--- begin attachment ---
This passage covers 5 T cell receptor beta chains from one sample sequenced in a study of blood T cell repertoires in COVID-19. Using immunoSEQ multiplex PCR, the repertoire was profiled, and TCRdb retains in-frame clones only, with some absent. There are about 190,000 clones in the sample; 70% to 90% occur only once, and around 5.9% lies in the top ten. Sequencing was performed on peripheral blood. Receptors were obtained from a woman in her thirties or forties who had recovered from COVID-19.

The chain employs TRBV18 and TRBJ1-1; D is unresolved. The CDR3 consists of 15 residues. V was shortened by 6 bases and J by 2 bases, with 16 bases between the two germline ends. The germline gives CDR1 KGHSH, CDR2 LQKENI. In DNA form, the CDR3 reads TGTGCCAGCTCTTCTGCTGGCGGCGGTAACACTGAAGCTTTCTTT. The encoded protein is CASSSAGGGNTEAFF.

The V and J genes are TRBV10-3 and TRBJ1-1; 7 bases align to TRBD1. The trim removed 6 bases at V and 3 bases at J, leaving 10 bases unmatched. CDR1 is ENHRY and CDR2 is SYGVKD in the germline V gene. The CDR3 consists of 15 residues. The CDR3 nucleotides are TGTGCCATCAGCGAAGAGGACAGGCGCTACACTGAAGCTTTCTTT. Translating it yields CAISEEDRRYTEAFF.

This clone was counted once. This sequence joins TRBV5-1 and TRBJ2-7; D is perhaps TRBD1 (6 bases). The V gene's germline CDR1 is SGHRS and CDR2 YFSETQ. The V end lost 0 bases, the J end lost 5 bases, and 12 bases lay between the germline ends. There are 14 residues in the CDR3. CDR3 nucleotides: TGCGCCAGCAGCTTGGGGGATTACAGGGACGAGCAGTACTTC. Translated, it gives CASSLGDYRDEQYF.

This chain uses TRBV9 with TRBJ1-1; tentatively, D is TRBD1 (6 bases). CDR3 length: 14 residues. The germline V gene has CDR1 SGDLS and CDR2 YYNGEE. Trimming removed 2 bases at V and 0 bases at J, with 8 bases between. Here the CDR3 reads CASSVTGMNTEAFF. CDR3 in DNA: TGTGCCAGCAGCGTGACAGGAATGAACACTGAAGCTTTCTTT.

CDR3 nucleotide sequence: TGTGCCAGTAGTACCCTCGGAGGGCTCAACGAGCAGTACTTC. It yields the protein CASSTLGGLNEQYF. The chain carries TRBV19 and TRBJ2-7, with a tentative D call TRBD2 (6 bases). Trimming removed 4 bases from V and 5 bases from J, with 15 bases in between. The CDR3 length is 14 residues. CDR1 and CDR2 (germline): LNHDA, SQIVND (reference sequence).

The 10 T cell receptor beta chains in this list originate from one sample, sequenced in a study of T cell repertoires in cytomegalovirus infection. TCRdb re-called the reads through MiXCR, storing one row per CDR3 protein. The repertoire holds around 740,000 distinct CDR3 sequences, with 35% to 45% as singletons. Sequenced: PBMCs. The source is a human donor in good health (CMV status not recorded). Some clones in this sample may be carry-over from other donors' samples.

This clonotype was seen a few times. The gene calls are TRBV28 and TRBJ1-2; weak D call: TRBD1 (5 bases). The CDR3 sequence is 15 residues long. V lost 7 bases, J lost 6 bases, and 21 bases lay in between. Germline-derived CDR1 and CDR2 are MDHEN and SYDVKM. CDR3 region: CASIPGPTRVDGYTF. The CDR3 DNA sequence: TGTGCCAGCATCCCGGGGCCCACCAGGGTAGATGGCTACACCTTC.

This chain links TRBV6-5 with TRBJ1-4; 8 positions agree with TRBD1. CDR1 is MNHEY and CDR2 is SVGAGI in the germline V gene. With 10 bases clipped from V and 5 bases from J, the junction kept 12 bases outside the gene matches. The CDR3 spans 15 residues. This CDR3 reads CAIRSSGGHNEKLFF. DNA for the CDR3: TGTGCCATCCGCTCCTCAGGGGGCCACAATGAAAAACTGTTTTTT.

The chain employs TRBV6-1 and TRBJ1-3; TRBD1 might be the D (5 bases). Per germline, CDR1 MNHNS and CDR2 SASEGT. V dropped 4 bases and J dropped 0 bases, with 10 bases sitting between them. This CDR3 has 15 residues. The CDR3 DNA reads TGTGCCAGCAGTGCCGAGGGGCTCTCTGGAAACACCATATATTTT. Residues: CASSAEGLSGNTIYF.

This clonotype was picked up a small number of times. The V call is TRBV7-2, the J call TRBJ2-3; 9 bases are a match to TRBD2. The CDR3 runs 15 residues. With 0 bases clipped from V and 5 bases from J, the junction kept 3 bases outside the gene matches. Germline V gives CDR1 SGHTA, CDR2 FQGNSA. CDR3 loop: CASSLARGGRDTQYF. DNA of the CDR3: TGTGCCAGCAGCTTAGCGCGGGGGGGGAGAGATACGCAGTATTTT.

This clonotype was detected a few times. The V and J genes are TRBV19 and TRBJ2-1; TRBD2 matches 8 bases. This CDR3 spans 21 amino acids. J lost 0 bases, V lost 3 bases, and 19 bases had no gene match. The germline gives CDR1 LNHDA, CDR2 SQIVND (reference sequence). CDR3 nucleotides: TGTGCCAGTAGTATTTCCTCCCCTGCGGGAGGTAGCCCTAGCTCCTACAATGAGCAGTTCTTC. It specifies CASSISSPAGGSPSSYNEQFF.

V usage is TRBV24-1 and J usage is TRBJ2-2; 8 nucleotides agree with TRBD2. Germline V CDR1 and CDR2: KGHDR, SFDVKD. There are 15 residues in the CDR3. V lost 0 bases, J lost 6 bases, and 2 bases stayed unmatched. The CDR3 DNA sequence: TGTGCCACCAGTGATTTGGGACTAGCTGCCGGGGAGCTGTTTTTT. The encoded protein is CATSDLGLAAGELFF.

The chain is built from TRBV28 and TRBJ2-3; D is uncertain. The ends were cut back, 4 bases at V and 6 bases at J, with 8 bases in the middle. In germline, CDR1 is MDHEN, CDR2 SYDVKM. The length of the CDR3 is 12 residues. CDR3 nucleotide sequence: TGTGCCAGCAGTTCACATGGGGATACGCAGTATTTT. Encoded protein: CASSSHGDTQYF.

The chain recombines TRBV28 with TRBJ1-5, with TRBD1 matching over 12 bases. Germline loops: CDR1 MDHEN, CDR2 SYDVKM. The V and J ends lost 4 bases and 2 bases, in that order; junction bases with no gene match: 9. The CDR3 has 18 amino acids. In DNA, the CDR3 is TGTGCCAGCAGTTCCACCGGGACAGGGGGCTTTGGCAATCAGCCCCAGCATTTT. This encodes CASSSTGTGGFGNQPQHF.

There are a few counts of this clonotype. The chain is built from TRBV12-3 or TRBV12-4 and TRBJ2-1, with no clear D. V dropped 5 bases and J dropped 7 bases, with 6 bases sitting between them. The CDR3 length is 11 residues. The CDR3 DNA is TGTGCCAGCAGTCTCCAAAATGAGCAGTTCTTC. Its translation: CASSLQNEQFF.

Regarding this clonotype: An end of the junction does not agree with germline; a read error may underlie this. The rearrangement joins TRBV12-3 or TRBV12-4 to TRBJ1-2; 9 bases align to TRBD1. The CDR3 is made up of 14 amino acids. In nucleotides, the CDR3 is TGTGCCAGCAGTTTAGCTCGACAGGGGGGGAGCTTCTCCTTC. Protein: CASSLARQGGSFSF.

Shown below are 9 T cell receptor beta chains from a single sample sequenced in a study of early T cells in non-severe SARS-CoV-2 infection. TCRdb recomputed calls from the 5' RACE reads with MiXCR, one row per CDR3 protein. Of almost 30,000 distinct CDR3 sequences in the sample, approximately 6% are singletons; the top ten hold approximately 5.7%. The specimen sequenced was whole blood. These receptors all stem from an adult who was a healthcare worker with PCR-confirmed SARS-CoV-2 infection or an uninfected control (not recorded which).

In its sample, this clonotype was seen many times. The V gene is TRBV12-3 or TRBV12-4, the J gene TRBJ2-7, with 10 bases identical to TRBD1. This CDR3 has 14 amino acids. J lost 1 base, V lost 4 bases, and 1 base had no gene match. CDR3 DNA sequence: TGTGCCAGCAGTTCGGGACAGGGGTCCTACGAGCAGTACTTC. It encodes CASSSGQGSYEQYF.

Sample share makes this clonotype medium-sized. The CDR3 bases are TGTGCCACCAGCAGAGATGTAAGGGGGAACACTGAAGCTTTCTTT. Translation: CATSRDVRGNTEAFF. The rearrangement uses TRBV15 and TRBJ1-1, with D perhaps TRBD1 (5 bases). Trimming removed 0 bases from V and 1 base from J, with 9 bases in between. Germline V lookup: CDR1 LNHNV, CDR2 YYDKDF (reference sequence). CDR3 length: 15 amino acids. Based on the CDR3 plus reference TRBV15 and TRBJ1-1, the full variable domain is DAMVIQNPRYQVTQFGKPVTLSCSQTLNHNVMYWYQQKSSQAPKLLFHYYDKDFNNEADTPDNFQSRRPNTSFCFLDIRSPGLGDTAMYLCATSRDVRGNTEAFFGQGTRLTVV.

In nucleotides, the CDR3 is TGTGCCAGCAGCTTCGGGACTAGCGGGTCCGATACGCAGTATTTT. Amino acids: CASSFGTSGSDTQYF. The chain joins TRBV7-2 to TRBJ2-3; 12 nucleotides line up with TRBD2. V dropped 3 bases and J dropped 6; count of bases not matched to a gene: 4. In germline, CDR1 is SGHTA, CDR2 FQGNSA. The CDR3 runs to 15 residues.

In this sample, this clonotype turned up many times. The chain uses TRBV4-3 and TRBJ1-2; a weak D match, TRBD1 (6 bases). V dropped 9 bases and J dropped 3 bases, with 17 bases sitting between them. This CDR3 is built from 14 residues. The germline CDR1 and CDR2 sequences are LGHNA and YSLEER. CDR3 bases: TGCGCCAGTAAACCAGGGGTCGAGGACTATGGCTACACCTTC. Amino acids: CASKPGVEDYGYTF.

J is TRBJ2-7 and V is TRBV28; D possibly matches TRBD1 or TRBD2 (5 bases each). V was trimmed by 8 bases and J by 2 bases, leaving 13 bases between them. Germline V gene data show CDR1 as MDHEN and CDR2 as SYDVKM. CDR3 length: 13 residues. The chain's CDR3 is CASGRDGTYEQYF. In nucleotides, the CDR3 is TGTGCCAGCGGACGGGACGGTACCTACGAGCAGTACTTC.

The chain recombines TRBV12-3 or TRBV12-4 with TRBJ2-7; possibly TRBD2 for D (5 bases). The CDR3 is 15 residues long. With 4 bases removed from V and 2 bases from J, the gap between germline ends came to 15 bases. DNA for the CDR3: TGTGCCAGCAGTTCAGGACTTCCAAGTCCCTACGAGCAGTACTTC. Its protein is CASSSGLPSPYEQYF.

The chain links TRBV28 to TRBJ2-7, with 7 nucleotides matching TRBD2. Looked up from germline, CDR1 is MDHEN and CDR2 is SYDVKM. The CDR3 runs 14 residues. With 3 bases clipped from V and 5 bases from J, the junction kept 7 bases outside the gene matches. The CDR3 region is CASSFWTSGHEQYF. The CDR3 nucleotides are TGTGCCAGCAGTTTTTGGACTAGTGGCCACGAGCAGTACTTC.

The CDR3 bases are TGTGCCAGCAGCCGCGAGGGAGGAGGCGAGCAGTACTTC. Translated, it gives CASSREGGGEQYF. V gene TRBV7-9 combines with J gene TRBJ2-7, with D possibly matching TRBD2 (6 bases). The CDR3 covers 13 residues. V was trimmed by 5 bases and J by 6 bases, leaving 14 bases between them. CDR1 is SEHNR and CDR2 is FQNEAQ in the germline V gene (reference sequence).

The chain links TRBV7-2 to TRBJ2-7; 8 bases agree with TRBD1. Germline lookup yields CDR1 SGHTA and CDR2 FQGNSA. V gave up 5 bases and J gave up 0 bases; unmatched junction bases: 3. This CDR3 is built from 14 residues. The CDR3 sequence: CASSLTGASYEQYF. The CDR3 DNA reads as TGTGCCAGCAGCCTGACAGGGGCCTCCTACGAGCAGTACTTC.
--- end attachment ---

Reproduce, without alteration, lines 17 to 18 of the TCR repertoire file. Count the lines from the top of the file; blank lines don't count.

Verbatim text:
Regarding this clonotype: An end of the junction does not agree with germline; a read error may underlie this. The rearrangement joins TRBV12-3 or TRBV12-4 to TRBJ1-2; 9 bases align to TRBD1. The CDR3 is made up of 14 amino acids. In nucleotides, the CDR3 is TGTGCCAGCAGTTTAGCTCGACAGGGGGGGAGCTTCTCCTTC. Protein: CASSLARQGGSFSF.

Shown below are 9 T cell receptor beta chains from a single sample sequenced in a study of early T cells in non-severe SARS-CoV-2 infection. TCRdb recomputed calls from the 5' RACE reads with MiXCR, one row per CDR3 protein. Of almost 30,000 distinct CDR3 sequences in the sample, approximately 6% are singletons; the top ten hold approximately 5.7%. The specimen sequenced was whole blood. These receptors all stem from an adult who was a healthcare worker with PCR-confirmed SARS-CoV-2 infection or an uninfected control (not recorded which).